Amy Eisenstein, MPA, CFRE specializes in fundraising consulting for local and national nonprofits. Her “no-nonsense” approach to fundraising yields big results for her clients and readers.

Amy is a regular contributor with Step by Step Fundraising, and she’s back today with another very insightful and helpful post about how to keep your board of directors engaged and passionate about the group’s mission..

If you’ve never visited Amy’s site, TriPointFundraising, I highly suggest that you take a few minutes, when you’re done reading this piece, to click on over. She has a wealth of useful information for people actively engaged in raising money for non-profits.

I want to thank Amy once again for her generosity in sharing this very valuable information about donor identification with us. I hope you enjoy this post and get to know Amy better!

5 Ways to Make Sure Board Members Aren’t Bored

Ever wonder why your board members aren’t “out there” fundraising for your organization?

Want to keep your board members enthusiastic about your organization and it’s mission? Here are 5 surefire ways to keep the members of your board members from being bored.

1. Add Excitement to Your Board Meetings

Unfortunately most board meetings are boring, but they don’t need to be. Start by throwing out Robert’s Rules and eliminate the boring reports. Shake things up! Have a meaningful discussion about programs and your organization’s mission.

2. Fully Utilize the Talents and Connections of Your Board Members

Is each board member treated differently and relied upon for their specific area of expertise? Each member should serve on your board for a specific reason. Make sure you’re fully tapping into their networks and special skills.

3. Have Specific Discussion Topics for Each Board Meeting

Be sure to include an important discussion as part of each board meeting. Prepare members on the topic of the discussion, including pros and cons and lead a meaningful discussion. Ask your board members honestly and sincerely for their input and expertise. Let them know their opinions are valued.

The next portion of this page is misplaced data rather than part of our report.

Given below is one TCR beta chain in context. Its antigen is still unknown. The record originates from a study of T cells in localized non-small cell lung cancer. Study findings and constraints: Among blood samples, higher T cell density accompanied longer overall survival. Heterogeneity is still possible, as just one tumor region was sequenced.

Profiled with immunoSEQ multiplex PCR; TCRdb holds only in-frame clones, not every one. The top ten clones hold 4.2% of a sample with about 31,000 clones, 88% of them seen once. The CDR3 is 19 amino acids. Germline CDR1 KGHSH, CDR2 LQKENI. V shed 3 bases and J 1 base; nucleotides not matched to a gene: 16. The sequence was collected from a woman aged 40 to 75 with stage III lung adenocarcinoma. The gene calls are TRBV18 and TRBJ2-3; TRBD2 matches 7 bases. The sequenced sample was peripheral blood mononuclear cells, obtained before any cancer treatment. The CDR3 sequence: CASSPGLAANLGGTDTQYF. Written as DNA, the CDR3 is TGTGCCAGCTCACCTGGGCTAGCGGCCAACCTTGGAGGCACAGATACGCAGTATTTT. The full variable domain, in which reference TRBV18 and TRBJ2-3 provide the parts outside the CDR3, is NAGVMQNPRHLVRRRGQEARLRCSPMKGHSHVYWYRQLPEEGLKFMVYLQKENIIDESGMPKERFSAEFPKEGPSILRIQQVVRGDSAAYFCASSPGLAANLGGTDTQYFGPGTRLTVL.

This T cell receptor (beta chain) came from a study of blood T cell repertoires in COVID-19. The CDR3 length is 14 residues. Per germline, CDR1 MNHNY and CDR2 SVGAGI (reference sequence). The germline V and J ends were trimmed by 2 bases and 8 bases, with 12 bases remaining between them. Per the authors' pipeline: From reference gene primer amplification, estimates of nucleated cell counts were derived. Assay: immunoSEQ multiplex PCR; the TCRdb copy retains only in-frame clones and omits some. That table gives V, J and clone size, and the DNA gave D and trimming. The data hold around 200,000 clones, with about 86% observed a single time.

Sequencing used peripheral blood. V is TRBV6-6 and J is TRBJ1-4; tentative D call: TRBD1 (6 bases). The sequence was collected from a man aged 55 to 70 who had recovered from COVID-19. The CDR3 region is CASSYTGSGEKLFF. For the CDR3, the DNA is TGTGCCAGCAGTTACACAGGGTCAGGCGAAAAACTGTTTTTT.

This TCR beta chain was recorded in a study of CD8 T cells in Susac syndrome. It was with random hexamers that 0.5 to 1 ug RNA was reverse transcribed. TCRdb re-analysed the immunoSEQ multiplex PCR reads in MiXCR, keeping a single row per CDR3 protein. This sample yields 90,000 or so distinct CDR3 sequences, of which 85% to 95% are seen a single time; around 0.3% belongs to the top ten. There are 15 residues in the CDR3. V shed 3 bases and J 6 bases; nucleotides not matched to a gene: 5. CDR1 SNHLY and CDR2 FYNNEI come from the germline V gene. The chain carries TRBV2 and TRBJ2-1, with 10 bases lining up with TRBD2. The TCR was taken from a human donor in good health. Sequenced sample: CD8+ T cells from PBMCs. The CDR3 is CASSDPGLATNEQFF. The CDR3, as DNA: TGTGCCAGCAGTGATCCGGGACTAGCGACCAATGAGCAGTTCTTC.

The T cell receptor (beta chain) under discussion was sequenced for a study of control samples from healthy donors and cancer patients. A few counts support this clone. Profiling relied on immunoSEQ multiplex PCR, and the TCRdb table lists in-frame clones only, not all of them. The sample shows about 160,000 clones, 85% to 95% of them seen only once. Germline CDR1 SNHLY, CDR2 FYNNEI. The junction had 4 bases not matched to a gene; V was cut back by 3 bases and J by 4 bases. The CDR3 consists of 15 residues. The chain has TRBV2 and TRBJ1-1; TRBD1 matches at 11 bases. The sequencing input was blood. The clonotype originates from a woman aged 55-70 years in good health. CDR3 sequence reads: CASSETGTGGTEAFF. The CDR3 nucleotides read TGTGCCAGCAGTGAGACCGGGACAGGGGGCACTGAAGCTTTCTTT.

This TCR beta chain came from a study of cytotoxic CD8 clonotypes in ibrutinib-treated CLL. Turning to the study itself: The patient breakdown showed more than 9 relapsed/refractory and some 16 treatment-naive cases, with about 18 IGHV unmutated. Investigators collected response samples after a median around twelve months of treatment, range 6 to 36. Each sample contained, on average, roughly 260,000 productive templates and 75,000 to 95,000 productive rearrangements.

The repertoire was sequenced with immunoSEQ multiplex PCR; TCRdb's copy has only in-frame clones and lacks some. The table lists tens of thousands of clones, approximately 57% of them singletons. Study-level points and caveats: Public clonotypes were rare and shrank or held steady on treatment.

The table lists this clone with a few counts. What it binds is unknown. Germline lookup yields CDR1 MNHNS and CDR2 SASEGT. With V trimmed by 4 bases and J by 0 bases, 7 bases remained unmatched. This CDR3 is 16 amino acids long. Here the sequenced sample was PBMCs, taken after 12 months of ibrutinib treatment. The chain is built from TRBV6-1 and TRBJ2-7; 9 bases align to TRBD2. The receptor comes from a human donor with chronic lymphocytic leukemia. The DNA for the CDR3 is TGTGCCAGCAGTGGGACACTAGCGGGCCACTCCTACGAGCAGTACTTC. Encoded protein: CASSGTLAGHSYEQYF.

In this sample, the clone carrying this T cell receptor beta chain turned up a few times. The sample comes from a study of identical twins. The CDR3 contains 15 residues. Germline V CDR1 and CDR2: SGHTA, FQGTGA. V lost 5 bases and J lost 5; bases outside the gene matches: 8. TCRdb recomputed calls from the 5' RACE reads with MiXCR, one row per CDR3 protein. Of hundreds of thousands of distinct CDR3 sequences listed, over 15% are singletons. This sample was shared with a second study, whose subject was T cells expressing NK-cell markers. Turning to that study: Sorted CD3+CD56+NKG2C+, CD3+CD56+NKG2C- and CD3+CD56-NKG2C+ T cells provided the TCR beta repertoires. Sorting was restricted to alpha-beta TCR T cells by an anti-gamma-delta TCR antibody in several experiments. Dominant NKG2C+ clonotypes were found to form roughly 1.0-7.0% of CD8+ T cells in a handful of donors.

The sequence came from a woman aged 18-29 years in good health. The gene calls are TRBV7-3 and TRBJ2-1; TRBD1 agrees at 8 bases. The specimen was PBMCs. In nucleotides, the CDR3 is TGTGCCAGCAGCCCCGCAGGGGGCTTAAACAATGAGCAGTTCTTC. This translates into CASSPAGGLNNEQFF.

4. Include Specific Goals for Each Board Meeting

The purpose of your board meeting should never be just to “report out” to board members. Include specific goals. One of your goals will be to update the board members and provide information, but that’s only one goal. Think of your board meetings as an outlet for having discussions, making decisions and moving forward on specific projects.

5. Feature a Feel-Good Aspect About Your Mission

Include a feel-good element that reinforces your mission, or a “mission moment” (I believe Gail Perry coined the term, but I may have heard it elsewhere) as a part of each meeting. Each meeting should have a component where board members are reminded why they serve on your board. It could be a live client testimonial, a letter from a client, etc. Whatever story is shared should be so moving that board members are talking about it with each other, at work, and at home for a week or more!

If we want to keep our board members energized and engaged with our organizations, we need to provide them with meaningful and fulfilling experiences. Happier, more enthusiastic board members are much more likely to be advocates in the community for your cause and your organization. Get them jazzed up so they spread the word!

Getting Even More From Your Board Members

There’s no one who livens up a board meeting better than my colleague, Gail Perry. She has several incredible posts on the topic. Here are two you don’t want to miss:

And if you want truly exceptional board members, see my post:

I’m sure you’ve attended your share of boring baord meetings, as well as some that have been invigorating. Share your best or worst board meeting moments in the comments.

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Amy Eisenstein About Amy Eisenstein
Amy Eisenstein, MPA, CFRE specializes in fundraising consulting for local and national nonprofits. She’s raised millions of dollars through event planning, grant writing, capital campaigns, and major gift solicitations. Her “no-nonsense” approach to fundraising yields big results for her clients and followers.

Amy’s New Fundraising Book

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Posted on 11 May 2011

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